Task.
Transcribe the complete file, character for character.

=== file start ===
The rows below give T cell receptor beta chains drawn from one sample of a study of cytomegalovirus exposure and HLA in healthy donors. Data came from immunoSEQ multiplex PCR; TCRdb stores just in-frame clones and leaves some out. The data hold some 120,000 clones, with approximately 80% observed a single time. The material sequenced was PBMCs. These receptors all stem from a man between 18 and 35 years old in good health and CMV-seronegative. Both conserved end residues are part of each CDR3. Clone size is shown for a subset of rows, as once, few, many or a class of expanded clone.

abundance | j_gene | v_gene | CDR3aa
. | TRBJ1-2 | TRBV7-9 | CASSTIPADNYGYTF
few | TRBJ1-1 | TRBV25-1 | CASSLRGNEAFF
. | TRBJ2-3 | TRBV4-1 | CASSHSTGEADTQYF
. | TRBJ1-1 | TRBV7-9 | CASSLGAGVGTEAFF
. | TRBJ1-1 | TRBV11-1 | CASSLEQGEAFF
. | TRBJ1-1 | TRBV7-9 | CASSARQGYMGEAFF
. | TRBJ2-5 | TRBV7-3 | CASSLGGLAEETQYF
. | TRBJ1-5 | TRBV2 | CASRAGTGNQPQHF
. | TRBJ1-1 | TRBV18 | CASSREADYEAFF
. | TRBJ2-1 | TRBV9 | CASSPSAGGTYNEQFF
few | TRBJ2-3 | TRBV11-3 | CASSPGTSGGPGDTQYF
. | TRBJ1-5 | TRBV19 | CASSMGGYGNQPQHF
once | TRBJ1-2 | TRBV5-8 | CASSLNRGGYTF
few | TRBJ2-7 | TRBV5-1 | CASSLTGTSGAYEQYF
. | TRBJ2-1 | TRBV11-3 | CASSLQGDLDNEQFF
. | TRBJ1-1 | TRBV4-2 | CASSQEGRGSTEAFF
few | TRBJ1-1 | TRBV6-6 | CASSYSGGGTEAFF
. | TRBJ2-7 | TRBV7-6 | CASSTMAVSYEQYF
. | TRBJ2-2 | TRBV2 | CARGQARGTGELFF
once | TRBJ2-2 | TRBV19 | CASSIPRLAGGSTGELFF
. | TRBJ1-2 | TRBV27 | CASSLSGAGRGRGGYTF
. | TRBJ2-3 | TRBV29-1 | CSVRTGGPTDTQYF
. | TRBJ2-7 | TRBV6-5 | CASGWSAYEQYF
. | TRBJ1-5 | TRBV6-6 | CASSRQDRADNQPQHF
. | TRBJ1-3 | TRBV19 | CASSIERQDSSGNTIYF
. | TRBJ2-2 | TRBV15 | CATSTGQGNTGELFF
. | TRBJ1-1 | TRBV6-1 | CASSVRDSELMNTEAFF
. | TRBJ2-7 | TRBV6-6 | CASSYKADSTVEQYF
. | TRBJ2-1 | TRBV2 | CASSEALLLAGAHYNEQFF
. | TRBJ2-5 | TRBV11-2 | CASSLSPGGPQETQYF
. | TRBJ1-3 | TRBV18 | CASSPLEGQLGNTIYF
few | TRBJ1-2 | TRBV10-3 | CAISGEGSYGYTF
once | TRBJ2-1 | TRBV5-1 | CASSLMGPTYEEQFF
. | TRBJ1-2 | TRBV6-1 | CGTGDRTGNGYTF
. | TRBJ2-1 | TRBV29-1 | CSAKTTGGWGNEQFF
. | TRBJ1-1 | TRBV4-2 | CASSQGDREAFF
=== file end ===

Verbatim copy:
The rows below give T cell receptor beta chains drawn from one sample of a study of cytomegalovirus exposure and HLA in healthy donors. Data came from immunoSEQ multiplex PCR; TCRdb stores just in-frame clones and leaves some out. The data hold some 120,000 clones, with approximately 80% observed a single time. The material sequenced was PBMCs. These receptors all stem from a man between 18 and 35 years old in good health and CMV-seronegative. Both conserved end residues are part of each CDR3. Clone size is shown for a subset of rows, as once, few, many or a class of expanded clone.

abundance | j_gene | v_gene | CDR3aa
. | TRBJ1-2 | TRBV7-9 | CASSTIPADNYGYTF
few | TRBJ1-1 | TRBV25-1 | CASSLRGNEAFF
. | TRBJ2-3 | TRBV4-1 | CASSHSTGEADTQYF
. | TRBJ1-1 | TRBV7-9 | CASSLGAGVGTEAFF
. | TRBJ1-1 | TRBV11-1 | CASSLEQGEAFF
. | TRBJ1-1 | TRBV7-9 | CASSARQGYMGEAFF
. | TRBJ2-5 | TRBV7-3 | CASSLGGLAEETQYF
. | TRBJ1-5 | TRBV2 | CASRAGTGNQPQHF
. | TRBJ1-1 | TRBV18 | CASSREADYEAFF
. | TRBJ2-1 | TRBV9 | CASSPSAGGTYNEQFF
few | TRBJ2-3 | TRBV11-3 | CASSPGTSGGPGDTQYF
. | TRBJ1-5 | TRBV19 | CASSMGGYGNQPQHF
once | TRBJ1-2 | TRBV5-8 | CASSLNRGGYTF
few | TRBJ2-7 | TRBV5-1 | CASSLTGTSGAYEQYF
. | TRBJ2-1 | TRBV11-3 | CASSLQGDLDNEQFF
. | TRBJ1-1 | TRBV4-2 | CASSQEGRGSTEAFF
few | TRBJ1-1 | TRBV6-6 | CASSYSGGGTEAFF
. | TRBJ2-7 | TRBV7-6 | CASSTMAVSYEQYF
. | TRBJ2-2 | TRBV2 | CARGQARGTGELFF
once | TRBJ2-2 | TRBV19 | CASSIPRLAGGSTGELFF
. | TRBJ1-2 | TRBV27 | CASSLSGAGRGRGGYTF
. | TRBJ2-3 | TRBV29-1 | CSVRTGGPTDTQYF
. | TRBJ2-7 | TRBV6-5 | CASGWSAYEQYF
. | TRBJ1-5 | TRBV6-6 | CASSRQDRADNQPQHF
. | TRBJ1-3 | TRBV19 | CASSIERQDSSGNTIYF
. | TRBJ2-2 | TRBV15 | CATSTGQGNTGELFF
. | TRBJ1-1 | TRBV6-1 | CASSVRDSELMNTEAFF
. | TRBJ2-7 | TRBV6-6 | CASSYKADSTVEQYF
. | TRBJ2-1 | TRBV2 | CASSEALLLAGAHYNEQFF
. | TRBJ2-5 | TRBV11-2 | CASSLSPGGPQETQYF
. | TRBJ1-3 | TRBV18 | CASSPLEGQLGNTIYF
few | TRBJ1-2 | TRBV10-3 | CAISGEGSYGYTF
once | TRBJ2-1 | TRBV5-1 | CASSLMGPTYEEQFF
. | TRBJ1-2 | TRBV6-1 | CGTGDRTGNGYTF
. | TRBJ2-1 | TRBV29-1 | CSAKTTGGWGNEQFF
. | TRBJ1-1 | TRBV4-2 | CASSQGDREAFF